Young People’s Story

The reality of co-production has yet to be realised.  Maybe we were ambitious in our vision or possibly naïve.  However, the bottom line is, there is so much to gain by giving young people and families the space ‘to tell their story’.  A parent (@StarlightMckenz on Twitter) shared her thoughts last December via this blog.

How can the story and journey of these young people be better told?  In the project I am now part of we are particularly interested in hearing/telling the story from the young person’s perspective.  I certainly do not want to suggest I can ‘fix’ the issues raised here single handed.  I simply ask the question; how can we help these amazing young people and their supporters to see a clearer picture beyond the ‘abyss’?  The story needs to have at least a sketched outline for the later chapters.  How can we better ‘co-produce’ the journey and experience of the story for these youngsters?

Beyond the abyss … access to the workforce.

One young man’s story was particularly compelling for me.  He has significant physical impairments requiring full time care and support.  Cognitively, he’s sharp as a razor, putting my aging brain capacity to shame!  His story centred around a heartfelt desire to be valued and give value into the community he lives.  He sustained placement in mainstream education, achieved GCSE outcomes and went to college.  Then he faced ‘the abyss.’  No career opportunities opened, due to complexity of the benefits system, support he needed to live independent life and due to the inaccessibility of the workforce arena.  Year by year his demeaner began to lose its shine, he would smile less and spend long periods of time feeling depressed and frustrated.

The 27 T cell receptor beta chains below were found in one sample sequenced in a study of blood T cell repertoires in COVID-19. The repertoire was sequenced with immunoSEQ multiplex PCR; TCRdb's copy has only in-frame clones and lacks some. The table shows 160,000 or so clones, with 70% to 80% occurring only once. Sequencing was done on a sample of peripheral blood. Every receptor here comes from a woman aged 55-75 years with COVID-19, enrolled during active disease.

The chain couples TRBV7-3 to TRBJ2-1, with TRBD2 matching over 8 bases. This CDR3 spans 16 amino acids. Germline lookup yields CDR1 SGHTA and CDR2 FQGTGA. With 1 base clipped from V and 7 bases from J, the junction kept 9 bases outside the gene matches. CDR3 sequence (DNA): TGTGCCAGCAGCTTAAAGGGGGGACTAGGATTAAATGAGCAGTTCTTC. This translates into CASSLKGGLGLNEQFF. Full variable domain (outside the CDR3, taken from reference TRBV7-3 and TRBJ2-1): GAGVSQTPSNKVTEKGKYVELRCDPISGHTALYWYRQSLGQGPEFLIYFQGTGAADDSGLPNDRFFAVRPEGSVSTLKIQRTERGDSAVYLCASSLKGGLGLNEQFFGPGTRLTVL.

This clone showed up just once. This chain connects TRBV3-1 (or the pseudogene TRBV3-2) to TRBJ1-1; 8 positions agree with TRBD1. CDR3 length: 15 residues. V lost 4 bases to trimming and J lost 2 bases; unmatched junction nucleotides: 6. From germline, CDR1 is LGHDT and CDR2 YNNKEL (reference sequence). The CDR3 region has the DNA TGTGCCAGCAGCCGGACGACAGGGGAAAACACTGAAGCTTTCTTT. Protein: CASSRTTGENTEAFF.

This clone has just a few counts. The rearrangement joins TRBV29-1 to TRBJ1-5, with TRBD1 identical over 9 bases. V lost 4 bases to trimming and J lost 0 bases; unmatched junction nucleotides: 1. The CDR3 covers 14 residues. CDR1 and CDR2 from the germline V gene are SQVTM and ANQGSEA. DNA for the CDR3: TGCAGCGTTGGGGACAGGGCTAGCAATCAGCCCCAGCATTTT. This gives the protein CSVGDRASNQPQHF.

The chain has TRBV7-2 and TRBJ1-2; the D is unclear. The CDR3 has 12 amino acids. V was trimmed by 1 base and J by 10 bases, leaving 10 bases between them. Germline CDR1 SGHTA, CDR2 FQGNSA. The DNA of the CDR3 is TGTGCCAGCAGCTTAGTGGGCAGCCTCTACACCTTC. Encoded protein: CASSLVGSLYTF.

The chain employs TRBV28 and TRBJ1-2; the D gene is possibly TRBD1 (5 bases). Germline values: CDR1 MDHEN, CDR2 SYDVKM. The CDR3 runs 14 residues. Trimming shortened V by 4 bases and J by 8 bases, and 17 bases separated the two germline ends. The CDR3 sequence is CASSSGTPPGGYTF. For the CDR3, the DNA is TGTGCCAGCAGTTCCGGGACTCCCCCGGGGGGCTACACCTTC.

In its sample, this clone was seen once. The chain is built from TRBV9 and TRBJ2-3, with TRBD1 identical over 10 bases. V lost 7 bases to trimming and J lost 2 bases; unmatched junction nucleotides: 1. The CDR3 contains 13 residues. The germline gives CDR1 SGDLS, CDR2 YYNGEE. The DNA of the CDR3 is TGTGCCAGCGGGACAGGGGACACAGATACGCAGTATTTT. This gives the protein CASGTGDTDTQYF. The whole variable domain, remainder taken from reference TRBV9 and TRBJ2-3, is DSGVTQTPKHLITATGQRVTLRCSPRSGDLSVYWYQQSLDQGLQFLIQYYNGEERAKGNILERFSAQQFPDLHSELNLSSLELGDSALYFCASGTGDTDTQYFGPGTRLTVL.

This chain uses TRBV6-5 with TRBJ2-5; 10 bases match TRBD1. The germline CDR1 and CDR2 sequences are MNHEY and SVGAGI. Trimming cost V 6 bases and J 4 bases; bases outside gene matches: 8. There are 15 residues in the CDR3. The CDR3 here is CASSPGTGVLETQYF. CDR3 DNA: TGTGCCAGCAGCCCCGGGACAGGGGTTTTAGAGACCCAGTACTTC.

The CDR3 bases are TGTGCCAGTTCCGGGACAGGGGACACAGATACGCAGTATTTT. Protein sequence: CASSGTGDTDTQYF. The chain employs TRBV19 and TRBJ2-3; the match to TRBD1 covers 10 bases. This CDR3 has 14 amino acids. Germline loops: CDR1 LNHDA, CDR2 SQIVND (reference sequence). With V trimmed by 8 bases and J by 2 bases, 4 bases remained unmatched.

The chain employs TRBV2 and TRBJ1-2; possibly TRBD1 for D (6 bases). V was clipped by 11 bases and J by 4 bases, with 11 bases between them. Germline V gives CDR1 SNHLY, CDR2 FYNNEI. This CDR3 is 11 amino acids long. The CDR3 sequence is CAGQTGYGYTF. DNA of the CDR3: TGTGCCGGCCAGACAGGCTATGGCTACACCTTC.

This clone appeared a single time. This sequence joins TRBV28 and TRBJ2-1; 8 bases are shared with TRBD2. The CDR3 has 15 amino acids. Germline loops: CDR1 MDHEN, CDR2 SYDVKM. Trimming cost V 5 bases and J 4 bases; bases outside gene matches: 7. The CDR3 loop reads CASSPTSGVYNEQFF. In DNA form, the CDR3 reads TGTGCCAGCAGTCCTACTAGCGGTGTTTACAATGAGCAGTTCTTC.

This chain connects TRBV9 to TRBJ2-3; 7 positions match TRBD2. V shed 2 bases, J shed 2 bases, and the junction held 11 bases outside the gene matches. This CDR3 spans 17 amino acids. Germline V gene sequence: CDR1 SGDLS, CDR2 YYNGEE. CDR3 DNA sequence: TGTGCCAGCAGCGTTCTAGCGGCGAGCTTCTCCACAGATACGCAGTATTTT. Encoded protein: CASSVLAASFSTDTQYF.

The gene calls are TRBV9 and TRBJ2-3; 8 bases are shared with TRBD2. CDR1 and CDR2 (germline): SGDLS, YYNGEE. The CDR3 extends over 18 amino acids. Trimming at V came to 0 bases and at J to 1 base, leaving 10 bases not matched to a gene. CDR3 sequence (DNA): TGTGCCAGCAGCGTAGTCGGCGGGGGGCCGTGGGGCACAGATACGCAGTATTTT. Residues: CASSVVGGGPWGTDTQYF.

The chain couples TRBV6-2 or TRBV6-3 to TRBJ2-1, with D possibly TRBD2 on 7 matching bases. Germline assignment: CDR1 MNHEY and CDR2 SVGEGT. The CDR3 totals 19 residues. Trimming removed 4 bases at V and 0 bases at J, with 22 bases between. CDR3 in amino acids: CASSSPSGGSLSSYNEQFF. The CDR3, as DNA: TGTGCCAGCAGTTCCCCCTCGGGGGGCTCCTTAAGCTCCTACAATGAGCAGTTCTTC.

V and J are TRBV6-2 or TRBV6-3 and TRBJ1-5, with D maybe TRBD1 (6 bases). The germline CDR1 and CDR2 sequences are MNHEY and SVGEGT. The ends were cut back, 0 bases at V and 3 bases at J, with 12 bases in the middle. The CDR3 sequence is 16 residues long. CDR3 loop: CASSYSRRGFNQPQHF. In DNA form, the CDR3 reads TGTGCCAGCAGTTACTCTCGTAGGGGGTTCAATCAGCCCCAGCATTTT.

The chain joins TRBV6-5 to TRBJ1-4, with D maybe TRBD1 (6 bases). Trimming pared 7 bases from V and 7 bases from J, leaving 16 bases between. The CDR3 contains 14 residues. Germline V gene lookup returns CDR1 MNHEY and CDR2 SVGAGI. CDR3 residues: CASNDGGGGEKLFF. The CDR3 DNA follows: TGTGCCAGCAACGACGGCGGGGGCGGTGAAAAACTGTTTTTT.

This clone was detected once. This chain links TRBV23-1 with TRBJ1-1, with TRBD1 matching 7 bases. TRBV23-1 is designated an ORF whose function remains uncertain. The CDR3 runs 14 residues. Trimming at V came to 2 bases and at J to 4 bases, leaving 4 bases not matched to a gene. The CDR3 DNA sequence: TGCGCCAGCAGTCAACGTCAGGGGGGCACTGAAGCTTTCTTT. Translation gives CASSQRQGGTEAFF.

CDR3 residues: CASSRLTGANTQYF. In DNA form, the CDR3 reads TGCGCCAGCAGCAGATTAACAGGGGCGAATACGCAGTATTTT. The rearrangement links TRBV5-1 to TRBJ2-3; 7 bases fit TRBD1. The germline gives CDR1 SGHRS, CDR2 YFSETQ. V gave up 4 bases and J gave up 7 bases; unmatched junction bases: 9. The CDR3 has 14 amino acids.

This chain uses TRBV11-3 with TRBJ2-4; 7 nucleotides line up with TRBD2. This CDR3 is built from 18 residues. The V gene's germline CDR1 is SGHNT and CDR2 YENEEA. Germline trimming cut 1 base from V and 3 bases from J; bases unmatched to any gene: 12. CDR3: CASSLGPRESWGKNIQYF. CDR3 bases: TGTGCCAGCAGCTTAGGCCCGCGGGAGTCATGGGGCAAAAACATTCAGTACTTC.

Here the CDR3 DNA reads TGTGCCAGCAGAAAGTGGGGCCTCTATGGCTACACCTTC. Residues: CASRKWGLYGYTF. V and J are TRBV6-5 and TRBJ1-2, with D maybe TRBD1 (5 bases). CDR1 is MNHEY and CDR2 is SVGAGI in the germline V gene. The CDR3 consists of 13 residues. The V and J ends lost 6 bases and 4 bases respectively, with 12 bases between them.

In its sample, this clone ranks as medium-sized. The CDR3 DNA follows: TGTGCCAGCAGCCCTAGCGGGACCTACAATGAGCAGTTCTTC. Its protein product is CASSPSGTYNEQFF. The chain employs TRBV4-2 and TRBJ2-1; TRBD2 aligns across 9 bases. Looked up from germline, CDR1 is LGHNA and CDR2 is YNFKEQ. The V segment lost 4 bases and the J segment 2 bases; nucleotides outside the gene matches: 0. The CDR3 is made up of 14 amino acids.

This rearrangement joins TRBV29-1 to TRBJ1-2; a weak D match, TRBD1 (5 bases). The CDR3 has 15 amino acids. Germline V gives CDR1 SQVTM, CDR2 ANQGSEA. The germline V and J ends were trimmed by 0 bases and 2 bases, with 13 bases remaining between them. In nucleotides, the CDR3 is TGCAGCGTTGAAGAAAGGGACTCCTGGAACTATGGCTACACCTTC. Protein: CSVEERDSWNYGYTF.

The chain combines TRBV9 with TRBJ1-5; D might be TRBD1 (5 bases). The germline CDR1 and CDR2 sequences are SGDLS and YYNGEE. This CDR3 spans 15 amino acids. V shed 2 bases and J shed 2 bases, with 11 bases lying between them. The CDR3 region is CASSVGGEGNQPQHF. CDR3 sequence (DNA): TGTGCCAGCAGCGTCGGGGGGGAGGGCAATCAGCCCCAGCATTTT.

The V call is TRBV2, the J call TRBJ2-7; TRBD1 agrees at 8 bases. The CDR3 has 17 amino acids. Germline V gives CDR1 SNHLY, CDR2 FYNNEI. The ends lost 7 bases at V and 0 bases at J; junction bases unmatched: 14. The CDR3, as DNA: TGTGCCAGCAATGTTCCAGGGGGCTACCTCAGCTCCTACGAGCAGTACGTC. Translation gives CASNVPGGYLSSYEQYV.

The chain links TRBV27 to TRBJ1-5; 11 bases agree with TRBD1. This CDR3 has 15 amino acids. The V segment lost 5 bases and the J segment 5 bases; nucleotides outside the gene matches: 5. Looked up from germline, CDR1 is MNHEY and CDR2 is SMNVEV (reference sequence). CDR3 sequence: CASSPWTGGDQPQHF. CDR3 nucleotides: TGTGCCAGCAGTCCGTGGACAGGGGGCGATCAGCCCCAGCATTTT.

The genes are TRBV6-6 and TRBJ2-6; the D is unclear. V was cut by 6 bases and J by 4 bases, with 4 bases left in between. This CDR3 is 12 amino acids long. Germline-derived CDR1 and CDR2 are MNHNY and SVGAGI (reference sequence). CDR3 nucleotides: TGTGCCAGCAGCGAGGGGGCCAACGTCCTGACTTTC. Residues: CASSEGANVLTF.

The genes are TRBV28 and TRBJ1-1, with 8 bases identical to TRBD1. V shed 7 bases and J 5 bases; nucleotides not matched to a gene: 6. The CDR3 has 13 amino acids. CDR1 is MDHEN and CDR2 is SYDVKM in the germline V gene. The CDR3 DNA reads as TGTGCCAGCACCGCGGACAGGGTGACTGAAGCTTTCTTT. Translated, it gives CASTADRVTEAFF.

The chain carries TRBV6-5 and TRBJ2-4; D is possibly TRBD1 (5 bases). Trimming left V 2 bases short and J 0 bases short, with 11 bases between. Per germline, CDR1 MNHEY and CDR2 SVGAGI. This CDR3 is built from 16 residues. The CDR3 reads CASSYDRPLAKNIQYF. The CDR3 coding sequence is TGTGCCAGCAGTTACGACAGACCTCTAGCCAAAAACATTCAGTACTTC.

The turning point in this young man’s story was meaningful work, even though he is not paid.  This is another issue for debate.  However, his whole demeanor and self esteem has grown exponentially by securing week by week, year by year meaningful and valued contribution in the work place.

#TeamADL are hearing similar stories to this, all too frequently.  In response to this, we are seeking to find tools and opportunities to support and develop young people.  One aspect of our work this year is to develop tools to help them overcome some of the barriers to accessing the workforce community.

Together with Anita Devi, and other collaboration partners, we are pleased to announce our #SENDCareers Event on March 9th, 2019 for young people (16-25 years) and their families /carers.  We will release more information about the day and a sign-up link in the new year.  The event will be held at the Network Rail HQ in Milton Keynes.  We are really excited about this.  This is not an event, where young people are given lots of information, to go away and digest.  Our model is different – it’s about listening and dreaming BIG … together.  It’s about showing young people what’s possible.  It’s about rekindling the hopes and dreams of parents and carers.  The event is FREE to attend.

On the day, we will also be sharing a new tool to help young people take up a vocation and support them through workplace induction and further development into promotion.  It is a tried and tested technology and we will be sharing case studies of how it has transformed the lives of young people with learning disabilities in the work place.

So, for now – save the date … and watch this space! (Details below)

Further reading:

Capturing the Voices of Children in the Education Health and Care Plans: Are We There Yet?

About Cole Andrew:

As a member of #TeamADL, Cole leads on the SEND Careers Project.  His experience as a Special School Headteacher and work across more than three local authorities helps him coach new aspiring special school heads, as well as those more experienced.  Cole also has a keen interest in training Teaching & Transport Assistants.  As a parent of a child with Autism and a foster carer, Cole has a 360 insight into the system.  To find out more visit: https://www.anitadevi.com/team-adl.php

Save the date 9th March 2019